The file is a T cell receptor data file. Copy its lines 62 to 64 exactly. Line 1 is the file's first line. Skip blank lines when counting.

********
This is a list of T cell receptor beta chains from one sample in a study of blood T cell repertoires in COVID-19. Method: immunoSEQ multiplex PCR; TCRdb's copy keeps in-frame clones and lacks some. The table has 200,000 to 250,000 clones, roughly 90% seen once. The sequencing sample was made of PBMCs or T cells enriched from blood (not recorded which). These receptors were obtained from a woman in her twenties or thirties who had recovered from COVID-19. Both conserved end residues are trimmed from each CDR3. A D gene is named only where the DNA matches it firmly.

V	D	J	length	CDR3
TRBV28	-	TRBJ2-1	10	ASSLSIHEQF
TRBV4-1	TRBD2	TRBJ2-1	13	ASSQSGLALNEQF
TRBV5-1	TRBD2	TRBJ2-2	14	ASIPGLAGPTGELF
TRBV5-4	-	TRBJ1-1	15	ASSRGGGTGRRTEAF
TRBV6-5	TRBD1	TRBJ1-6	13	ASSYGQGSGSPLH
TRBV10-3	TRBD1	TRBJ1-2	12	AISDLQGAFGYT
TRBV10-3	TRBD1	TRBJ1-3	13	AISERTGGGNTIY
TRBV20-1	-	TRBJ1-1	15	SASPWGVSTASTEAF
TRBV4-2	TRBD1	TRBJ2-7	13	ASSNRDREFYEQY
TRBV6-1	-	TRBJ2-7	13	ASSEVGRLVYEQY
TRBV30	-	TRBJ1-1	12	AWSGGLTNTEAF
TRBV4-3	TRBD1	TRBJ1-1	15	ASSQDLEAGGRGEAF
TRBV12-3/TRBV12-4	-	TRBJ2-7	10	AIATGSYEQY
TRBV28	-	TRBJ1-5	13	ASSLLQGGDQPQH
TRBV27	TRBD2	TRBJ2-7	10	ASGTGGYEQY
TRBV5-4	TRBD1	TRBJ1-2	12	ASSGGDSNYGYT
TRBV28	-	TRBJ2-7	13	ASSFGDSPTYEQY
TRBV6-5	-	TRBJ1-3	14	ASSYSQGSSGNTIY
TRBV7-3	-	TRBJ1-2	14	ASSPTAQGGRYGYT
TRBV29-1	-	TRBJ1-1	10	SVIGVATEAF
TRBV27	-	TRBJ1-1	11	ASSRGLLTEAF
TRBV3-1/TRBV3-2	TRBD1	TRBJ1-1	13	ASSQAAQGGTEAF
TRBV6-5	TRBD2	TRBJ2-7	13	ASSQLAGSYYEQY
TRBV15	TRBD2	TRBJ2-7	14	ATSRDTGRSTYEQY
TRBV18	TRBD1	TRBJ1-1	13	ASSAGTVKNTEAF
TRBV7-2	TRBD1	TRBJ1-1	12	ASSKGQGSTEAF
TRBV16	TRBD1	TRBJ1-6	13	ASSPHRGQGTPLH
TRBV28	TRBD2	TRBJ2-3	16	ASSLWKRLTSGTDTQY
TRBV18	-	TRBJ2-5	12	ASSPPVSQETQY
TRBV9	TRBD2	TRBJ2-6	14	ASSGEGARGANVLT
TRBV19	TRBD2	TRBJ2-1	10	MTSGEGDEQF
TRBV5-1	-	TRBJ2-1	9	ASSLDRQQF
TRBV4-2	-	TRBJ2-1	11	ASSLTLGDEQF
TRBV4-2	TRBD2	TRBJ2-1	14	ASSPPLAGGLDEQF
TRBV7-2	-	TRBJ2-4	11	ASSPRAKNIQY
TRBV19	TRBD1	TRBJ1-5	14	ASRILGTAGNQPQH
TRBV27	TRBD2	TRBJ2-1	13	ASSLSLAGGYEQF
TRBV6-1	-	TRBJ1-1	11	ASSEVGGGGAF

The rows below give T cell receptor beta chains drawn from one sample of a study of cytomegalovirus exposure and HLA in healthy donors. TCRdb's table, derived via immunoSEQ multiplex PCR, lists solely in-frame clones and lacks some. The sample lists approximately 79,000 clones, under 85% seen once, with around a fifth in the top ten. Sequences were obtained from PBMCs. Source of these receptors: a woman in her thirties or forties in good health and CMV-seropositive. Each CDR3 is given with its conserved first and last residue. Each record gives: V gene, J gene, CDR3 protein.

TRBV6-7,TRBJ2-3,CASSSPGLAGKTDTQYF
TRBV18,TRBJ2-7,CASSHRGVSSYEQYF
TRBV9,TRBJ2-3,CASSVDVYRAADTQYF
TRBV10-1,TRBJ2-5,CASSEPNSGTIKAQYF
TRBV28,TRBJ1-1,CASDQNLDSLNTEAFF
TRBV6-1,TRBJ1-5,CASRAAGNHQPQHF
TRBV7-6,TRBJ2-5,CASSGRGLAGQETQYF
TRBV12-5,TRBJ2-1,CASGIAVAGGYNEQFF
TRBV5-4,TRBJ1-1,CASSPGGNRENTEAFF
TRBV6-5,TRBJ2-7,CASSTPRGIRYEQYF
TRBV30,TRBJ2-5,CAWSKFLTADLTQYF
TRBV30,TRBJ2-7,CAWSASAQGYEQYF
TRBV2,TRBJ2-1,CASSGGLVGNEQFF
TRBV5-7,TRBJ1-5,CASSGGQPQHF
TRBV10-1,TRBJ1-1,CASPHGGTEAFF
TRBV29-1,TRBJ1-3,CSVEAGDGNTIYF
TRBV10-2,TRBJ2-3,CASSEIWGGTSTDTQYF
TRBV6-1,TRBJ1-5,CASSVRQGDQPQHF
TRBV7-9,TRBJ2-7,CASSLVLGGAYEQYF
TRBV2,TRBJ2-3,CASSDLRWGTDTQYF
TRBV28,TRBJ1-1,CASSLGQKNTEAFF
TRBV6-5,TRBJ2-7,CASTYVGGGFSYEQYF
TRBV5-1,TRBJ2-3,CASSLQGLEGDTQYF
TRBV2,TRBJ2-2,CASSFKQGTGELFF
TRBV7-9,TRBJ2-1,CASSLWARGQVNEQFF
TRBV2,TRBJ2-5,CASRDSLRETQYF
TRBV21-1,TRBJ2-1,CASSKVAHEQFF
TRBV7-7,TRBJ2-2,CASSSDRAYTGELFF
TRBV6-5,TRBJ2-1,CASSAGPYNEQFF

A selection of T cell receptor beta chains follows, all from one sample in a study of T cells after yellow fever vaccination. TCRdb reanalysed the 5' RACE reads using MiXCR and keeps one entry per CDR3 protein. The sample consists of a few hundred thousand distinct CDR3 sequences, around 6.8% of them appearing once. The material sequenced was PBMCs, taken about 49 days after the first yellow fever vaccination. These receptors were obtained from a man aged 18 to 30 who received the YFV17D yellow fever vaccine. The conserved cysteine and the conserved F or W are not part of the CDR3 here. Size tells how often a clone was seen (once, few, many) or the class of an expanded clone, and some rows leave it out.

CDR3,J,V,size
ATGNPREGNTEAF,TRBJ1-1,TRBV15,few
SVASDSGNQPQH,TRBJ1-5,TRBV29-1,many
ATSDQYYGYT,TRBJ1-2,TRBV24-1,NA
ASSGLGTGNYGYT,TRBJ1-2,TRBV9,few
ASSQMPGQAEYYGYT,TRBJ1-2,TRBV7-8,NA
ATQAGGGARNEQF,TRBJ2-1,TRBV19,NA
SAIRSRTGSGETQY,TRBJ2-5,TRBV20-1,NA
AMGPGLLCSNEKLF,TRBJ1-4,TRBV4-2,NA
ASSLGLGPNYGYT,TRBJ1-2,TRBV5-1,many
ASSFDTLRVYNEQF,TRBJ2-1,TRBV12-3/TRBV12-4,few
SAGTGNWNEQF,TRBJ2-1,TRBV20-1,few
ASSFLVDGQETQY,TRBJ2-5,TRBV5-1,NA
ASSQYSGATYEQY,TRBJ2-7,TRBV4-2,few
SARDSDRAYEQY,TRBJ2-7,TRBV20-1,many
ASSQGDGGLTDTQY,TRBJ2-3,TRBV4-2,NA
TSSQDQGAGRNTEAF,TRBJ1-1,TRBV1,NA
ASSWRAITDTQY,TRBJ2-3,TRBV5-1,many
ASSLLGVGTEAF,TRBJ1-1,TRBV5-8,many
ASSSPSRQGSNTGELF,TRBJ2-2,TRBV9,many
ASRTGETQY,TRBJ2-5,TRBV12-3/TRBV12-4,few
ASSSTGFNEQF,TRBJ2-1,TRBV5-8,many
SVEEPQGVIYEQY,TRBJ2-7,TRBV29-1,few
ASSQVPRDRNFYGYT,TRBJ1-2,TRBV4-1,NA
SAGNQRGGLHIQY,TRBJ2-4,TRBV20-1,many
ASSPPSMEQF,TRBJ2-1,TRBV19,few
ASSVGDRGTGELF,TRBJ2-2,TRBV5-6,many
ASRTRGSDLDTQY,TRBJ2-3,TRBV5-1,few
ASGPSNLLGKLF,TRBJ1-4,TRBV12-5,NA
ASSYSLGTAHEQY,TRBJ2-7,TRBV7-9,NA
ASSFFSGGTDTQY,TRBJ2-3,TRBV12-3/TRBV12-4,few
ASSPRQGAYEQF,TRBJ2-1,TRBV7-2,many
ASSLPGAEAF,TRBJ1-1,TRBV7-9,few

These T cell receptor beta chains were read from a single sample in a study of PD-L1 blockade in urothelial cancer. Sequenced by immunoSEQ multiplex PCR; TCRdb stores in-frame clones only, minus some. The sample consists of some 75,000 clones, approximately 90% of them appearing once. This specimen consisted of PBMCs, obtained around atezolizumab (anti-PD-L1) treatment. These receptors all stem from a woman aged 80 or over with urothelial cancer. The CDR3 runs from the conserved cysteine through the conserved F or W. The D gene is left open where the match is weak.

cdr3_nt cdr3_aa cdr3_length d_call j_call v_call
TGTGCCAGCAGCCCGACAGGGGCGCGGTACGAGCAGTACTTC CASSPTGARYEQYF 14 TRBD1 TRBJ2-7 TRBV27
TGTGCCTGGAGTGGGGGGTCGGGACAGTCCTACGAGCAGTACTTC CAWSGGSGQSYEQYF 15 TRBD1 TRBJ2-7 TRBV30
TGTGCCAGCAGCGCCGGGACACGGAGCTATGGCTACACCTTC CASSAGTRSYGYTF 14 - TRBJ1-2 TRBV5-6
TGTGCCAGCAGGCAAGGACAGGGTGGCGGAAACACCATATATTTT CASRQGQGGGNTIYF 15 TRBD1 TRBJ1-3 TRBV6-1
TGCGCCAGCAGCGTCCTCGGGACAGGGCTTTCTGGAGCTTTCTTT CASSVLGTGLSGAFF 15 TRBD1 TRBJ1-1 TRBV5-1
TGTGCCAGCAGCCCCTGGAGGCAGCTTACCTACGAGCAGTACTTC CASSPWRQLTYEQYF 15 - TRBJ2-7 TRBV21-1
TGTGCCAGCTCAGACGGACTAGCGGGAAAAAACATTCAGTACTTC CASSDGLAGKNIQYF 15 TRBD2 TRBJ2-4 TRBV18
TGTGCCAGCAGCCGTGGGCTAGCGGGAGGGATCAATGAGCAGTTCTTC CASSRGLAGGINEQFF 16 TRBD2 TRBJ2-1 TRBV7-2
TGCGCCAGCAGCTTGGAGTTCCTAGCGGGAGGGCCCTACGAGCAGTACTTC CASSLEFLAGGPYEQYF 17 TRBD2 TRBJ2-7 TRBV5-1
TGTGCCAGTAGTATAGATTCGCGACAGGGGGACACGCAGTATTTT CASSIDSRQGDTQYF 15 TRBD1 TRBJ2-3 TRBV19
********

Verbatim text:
TRBV28,TRBJ1-1,CASSLGQKNTEAFF
TRBV6-5,TRBJ2-7,CASTYVGGGFSYEQYF
TRBV5-1,TRBJ2-3,CASSLQGLEGDTQYF